-The volatile data clouds model treats RFID tags as simple containers of data and aims at providing applications with expressive means to represent a collection of nearby tags which is constantly in flux.  Consequently, the model focusses on being able to expressively filter such collections and detect the presence of (a combination of) tags, to which the application can respond.  Using volatile data clouds as a means to represent nearby tags allows the programmer to abstract over the events that underly the discovery of new tags and the handling of their disappearance.  The cost incurred by using these abstractions is the need for a rather heavy-weight infrastructure to properly handle reactive computation.  Furthermore, this model considers RFID tags almost exclusively as a means to indicate the presence of a physical object in close proximity to the device that is running a particular application.+The volatile data clouds model treats RFID tags as simple containers of data and aims at providing applications with expressive means to represent a collection of nearby tags which is constantly in flux.  Consequently, the model focusses on being able to expressively filter such collections and detect the presence of (a combination of) tags, to which the application can respond.  Using volatile data clouds as a means to represent nearby tags allows the programmer to abstract over the events that underly the discovery of new tags and the handling of their disappearance.  The cost incurred by using these abstractions is the need for a rather heavy-weight infrastructure to properly handle reactive computation.  In its current incarnation, the volatile data clouds model treats RFID tags as containers of immutable data whose presence indicates the presence of a physical object in close proximity to the device that is running a particular application.
-The tag objects model on the other hand treats the contents of an RFID tag as a full-fledged object.  This makes the model capable of interacting naturally with tags that contain marshalled objects and makes it particularly interesting to model interactions with //active tags//Active tags are RFID tags which contain their own power source and are capable of independently performing (some limited form of) computation.  Another advantage is that the model only requires a service discovery mechanism and a means to buffer messages, which makes it considerably more light-weight that the volatile data clouds model.  The downside of this method that it provides only crude support to detect the presence of (combinations of) tags in the environment.  Furthermore, the application needs to explicitly provide listeners to react to the events signalling the disconnection or reconnection of a tag.+The tag objects model on the other hand treats the contents of an RFID tag as a full-fledged object.  This makes the model capable of interacting naturally with tags that contain mutable objects and makes it particularly interesting to model interactions with //active RFID tags//((Active tags are RFID tags which contain their own power source and are capable of independently performing (some limited form of) computation.)).  Another advantage is that the model only requires a service discovery mechanism and a means to buffer messages, which makes it considerably more light-weight that the volatile data clouds model.  The downside of this method that it provides only crude support to detect the presence of (combinations of) tags in the environment.  Furthermore, the application needs to explicitly provide listeners to react to the events signalling the disconnection or reconnection of a tag.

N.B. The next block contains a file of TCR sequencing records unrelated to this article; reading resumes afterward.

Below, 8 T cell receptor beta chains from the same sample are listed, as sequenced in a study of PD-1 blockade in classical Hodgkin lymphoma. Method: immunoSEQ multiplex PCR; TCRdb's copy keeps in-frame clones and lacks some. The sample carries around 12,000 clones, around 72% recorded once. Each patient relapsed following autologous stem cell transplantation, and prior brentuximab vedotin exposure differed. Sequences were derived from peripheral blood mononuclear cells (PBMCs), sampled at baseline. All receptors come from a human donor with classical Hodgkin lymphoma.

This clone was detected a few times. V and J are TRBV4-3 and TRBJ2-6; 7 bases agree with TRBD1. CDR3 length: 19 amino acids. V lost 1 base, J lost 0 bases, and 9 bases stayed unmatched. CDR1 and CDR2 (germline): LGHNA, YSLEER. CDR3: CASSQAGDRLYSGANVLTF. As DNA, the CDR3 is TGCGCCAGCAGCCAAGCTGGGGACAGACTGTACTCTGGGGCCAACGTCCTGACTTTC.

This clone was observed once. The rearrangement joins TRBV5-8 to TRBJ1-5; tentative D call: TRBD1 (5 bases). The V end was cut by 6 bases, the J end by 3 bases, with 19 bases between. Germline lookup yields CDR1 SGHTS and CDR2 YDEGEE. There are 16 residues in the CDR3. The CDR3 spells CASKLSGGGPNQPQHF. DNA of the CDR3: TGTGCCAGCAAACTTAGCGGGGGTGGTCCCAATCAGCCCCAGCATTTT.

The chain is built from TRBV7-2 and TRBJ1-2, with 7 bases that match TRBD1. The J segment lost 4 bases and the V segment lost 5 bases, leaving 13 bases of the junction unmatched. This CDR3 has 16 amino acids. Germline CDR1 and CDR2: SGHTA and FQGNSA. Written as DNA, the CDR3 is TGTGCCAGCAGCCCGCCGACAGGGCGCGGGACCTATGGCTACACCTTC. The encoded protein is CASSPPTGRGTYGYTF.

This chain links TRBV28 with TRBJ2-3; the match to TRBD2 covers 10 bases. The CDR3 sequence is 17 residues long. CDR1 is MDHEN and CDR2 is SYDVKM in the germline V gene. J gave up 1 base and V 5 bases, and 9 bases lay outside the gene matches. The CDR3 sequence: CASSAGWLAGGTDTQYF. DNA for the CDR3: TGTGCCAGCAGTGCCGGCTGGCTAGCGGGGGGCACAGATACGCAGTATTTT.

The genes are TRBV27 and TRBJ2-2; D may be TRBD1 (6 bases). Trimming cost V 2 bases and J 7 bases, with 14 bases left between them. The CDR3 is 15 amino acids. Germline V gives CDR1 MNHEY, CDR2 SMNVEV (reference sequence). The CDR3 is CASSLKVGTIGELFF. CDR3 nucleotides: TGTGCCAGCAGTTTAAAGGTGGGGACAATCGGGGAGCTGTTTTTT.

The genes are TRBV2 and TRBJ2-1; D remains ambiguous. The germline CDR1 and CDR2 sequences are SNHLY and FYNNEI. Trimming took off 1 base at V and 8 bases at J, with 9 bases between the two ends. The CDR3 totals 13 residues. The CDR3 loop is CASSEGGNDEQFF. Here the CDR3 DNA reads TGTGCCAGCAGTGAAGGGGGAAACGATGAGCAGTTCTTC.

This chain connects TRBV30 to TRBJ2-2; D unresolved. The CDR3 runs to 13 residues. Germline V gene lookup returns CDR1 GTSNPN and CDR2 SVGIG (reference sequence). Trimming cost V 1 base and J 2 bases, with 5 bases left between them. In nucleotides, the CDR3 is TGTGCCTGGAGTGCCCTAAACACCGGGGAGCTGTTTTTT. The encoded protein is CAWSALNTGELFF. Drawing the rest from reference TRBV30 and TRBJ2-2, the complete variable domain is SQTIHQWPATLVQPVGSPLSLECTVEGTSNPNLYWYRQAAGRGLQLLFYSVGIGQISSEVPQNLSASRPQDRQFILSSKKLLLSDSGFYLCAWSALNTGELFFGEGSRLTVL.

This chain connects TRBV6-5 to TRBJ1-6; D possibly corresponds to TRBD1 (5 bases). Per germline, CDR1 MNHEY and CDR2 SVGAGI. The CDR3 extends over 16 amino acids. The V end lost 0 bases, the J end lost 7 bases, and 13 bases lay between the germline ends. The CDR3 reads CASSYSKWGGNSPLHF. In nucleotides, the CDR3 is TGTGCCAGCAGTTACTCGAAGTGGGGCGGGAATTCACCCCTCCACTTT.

In all likelihood, a programming model that fully leverages the advantages of a world teeming with tagged objects will incorporate elements of both models presented here. In all likelihood, a programming model that fully leverages the advantages of a world teeming with tagged objects will incorporate elements of both models presented here.